Lindsey Graham has had an encounter with reality — whether it is political or scientific is uncertain. But for whatever reason, he is starting to make sense:
How close is the Senate to a bipartisan climate deal? Here’s the Democrats’ best hope for compromise — Lindsey Graham, at a press conference today: “The science about global warming has changed. … I think the science is in question. … I think they’ve oversold the stuff.”
Instead of the cap-and-trade monstrosity he had been hawking, he has signed on to a bill by Sen. Richard Lugar:
Lugar’s bill focuses on cutting foreign oil dependence mostly through vehicle fuel efficiency programs that extend current federal standards but with various waiver options. Long-term, predictable increases in fuel efficiency standards, Lugar says, will encourage innovative technologies and lead to American job growth. The bill calls for expanding nuclear power by increasing federal loan guarantees, retiring aging coal plants that don’t comply with environmental regulations, and requiring federal buildings to exceed national standards when possible, thereby increasing taxpayer savings. It calls for a 30 percent reduction in carbon emissions by 2030.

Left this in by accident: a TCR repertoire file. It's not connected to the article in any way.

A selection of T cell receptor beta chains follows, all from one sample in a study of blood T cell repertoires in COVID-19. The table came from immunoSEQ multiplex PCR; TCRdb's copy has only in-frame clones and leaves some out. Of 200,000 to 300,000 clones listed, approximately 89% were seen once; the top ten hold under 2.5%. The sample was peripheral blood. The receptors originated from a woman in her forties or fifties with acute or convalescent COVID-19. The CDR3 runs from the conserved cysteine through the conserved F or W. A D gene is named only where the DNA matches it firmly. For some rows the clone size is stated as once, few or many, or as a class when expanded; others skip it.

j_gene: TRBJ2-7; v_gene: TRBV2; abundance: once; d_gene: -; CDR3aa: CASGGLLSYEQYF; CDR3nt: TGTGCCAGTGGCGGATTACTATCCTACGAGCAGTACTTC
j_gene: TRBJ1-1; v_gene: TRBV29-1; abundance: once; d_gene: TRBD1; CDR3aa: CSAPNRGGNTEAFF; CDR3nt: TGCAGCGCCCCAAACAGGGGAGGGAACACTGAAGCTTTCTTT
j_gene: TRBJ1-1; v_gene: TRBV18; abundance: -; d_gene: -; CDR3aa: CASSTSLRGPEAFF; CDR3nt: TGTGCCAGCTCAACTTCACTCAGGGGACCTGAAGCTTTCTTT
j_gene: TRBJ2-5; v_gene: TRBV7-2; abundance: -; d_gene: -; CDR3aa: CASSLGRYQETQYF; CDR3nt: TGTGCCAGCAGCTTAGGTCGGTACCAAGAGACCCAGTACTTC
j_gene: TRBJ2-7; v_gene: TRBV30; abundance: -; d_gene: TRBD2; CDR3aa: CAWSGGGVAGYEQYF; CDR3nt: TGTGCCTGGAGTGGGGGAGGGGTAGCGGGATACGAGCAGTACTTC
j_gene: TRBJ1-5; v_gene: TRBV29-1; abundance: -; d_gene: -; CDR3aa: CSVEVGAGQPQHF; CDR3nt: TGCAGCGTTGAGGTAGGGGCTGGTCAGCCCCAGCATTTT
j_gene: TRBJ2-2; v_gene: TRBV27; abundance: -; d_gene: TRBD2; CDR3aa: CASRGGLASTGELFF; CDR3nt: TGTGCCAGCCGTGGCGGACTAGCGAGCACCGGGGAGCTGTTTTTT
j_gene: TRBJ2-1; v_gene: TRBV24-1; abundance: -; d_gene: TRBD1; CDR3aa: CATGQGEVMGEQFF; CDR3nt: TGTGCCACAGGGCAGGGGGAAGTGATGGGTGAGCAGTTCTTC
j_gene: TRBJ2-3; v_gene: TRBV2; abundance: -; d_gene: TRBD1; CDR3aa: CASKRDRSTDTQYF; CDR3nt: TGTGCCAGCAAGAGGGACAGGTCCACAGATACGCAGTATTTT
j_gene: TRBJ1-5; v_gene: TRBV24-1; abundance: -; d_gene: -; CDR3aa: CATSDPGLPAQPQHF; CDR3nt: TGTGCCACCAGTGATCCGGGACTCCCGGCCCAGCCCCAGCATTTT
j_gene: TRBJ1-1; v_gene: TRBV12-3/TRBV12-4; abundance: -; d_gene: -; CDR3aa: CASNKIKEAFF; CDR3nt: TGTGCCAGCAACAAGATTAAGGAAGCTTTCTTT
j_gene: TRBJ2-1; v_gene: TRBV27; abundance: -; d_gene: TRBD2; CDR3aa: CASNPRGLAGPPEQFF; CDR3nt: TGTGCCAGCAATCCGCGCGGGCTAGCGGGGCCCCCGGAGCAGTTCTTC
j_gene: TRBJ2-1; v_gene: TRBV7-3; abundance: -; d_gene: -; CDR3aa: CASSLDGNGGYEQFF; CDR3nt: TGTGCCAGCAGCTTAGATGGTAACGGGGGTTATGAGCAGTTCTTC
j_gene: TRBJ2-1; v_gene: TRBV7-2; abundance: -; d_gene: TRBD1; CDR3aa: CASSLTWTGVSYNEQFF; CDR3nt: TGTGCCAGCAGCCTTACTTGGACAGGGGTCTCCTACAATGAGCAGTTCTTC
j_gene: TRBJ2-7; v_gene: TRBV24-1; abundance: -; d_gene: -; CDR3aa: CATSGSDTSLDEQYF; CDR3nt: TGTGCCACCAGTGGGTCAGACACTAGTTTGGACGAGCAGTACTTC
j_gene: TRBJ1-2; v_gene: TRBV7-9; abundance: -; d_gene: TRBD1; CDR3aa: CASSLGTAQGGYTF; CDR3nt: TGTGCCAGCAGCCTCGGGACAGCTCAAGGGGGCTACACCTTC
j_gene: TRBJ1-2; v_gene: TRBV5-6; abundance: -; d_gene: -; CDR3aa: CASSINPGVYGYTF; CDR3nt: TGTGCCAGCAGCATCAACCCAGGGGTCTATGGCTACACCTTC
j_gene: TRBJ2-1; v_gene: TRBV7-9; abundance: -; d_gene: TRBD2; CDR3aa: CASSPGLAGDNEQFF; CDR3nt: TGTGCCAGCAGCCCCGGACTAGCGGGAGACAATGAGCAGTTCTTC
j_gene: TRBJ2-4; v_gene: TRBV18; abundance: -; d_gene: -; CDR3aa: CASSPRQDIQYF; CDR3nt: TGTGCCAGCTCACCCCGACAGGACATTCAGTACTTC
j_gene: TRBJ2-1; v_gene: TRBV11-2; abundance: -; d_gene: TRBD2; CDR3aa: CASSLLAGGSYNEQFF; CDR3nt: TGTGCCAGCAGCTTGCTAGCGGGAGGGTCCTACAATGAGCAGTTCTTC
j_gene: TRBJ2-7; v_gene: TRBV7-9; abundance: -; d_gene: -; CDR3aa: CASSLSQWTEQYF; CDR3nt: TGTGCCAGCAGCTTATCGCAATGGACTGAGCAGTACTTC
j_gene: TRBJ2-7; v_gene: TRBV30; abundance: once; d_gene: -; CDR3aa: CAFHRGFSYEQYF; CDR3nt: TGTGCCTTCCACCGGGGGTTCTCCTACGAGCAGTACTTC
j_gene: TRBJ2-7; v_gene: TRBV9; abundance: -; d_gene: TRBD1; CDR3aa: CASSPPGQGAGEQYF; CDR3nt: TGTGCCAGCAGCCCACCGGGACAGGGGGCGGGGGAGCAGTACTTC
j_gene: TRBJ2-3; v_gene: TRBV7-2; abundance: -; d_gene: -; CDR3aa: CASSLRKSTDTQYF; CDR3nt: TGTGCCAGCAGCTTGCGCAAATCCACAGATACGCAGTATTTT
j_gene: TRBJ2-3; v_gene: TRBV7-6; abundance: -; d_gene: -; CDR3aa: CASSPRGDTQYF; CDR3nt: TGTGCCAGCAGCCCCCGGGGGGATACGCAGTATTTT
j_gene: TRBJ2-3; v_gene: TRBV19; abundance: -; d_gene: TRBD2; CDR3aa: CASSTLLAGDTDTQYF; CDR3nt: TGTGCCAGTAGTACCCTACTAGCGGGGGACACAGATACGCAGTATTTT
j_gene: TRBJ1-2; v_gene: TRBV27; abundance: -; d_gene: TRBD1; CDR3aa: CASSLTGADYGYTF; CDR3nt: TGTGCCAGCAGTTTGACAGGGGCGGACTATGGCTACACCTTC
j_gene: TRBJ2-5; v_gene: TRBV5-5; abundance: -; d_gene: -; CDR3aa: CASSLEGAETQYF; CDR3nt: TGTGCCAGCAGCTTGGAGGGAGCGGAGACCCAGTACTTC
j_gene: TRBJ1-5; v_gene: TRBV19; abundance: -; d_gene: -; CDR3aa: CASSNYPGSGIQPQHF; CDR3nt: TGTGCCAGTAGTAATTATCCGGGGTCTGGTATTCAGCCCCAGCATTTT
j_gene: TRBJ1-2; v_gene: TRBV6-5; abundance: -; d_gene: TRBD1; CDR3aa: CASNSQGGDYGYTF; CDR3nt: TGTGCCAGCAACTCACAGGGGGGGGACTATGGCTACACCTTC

If parts of that don’t sound all that great, don’t worry. It’s not going anywhere. But the better news is that no bill is going to pass. As for the original bill, Graham now sounds almost reasonable: “I do buy into the idea that carbon emissions are not good for the planet as a whole but they’re not going to get 60 votes to save the polar bears.” And by the way, the polar bears are doing just swell.